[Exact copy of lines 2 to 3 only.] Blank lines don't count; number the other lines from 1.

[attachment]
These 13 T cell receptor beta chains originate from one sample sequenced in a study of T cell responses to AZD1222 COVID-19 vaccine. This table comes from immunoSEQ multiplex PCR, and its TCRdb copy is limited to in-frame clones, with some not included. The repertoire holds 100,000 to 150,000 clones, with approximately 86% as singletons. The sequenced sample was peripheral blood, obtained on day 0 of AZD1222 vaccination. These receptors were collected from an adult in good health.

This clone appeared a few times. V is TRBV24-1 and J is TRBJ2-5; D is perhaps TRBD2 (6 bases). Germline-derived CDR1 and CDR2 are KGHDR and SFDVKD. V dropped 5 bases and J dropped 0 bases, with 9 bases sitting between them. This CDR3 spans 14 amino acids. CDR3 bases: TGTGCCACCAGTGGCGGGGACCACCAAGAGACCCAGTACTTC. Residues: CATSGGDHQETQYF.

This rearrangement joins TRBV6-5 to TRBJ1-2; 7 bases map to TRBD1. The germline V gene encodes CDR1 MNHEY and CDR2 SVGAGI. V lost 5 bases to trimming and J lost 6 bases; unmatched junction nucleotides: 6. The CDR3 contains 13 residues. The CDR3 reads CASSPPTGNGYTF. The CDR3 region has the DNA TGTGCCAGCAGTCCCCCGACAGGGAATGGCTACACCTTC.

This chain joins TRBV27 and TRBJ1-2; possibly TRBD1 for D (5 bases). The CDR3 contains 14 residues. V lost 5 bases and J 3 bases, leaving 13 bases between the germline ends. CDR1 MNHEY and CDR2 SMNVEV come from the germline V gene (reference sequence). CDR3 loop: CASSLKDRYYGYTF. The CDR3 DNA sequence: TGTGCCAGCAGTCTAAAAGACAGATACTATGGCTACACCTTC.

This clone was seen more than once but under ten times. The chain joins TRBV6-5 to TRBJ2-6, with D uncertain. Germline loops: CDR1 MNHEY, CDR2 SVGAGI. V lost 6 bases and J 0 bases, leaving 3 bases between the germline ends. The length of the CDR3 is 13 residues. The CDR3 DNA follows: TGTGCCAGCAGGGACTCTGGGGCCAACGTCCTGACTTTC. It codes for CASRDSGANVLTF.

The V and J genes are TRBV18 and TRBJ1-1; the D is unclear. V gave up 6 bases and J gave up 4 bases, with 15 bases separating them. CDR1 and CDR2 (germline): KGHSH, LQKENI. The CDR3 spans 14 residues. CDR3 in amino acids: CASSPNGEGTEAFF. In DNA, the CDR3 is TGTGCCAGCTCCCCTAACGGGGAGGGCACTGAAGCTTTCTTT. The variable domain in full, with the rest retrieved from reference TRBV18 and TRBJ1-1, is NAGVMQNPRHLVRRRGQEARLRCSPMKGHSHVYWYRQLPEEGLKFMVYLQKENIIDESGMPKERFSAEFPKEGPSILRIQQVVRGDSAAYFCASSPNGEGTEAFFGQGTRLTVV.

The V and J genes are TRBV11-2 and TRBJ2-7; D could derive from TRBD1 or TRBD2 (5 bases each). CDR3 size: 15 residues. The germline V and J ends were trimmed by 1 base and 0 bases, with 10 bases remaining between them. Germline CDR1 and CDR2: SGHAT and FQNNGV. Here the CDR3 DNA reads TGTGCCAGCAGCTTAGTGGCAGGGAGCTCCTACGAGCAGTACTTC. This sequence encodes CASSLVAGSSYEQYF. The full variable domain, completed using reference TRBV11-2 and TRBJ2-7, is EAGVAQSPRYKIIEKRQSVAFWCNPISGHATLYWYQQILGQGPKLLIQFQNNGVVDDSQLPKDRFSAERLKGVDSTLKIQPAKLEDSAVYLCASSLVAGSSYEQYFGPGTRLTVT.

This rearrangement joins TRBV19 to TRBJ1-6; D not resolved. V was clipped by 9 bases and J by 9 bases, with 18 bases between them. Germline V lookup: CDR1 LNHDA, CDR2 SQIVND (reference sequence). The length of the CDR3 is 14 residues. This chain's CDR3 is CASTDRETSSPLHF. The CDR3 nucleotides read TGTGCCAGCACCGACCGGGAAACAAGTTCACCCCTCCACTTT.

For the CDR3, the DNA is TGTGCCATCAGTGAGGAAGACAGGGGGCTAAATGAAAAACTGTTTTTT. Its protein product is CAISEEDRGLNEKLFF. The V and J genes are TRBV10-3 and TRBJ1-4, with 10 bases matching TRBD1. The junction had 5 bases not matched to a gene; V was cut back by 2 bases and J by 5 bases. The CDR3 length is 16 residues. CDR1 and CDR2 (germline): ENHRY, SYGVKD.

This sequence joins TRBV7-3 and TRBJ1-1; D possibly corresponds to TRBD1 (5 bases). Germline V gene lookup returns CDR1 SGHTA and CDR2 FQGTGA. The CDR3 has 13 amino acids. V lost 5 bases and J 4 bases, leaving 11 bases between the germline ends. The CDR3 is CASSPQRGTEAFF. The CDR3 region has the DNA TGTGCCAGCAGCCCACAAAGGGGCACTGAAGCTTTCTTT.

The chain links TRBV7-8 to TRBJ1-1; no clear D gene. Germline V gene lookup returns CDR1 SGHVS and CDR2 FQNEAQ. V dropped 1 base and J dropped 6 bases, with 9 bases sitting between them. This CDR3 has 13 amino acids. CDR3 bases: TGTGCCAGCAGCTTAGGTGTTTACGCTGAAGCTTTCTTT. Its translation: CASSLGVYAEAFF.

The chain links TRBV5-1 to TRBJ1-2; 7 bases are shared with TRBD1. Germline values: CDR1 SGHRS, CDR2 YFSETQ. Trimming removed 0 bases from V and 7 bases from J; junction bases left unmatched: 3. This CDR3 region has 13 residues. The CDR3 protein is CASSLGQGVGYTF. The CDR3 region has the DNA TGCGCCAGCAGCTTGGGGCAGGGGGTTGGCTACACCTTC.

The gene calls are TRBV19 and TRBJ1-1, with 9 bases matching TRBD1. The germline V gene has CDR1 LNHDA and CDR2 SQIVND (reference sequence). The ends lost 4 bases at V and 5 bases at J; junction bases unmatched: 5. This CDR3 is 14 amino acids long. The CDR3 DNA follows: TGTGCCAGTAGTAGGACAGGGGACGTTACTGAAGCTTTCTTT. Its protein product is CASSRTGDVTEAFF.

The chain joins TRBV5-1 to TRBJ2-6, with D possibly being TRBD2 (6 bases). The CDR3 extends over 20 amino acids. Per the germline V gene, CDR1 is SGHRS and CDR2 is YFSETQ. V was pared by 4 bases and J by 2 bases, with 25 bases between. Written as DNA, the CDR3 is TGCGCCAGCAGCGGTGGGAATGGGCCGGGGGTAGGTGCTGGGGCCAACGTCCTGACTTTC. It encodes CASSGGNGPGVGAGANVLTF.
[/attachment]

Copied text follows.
This clone appeared a few times. V is TRBV24-1 and J is TRBJ2-5; D is perhaps TRBD2 (6 bases). Germline-derived CDR1 and CDR2 are KGHDR and SFDVKD. V dropped 5 bases and J dropped 0 bases, with 9 bases sitting between them. This CDR3 spans 14 amino acids. CDR3 bases: TGTGCCACCAGTGGCGGGGACCACCAAGAGACCCAGTACTTC. Residues: CATSGGDHQETQYF.

This rearrangement joins TRBV6-5 to TRBJ1-2; 7 bases map to TRBD1. The germline V gene encodes CDR1 MNHEY and CDR2 SVGAGI. V lost 5 bases to trimming and J lost 6 bases; unmatched junction nucleotides: 6. The CDR3 contains 13 residues. The CDR3 reads CASSPPTGNGYTF. The CDR3 region has the DNA TGTGCCAGCAGTCCCCCGACAGGGAATGGCTACACCTTC.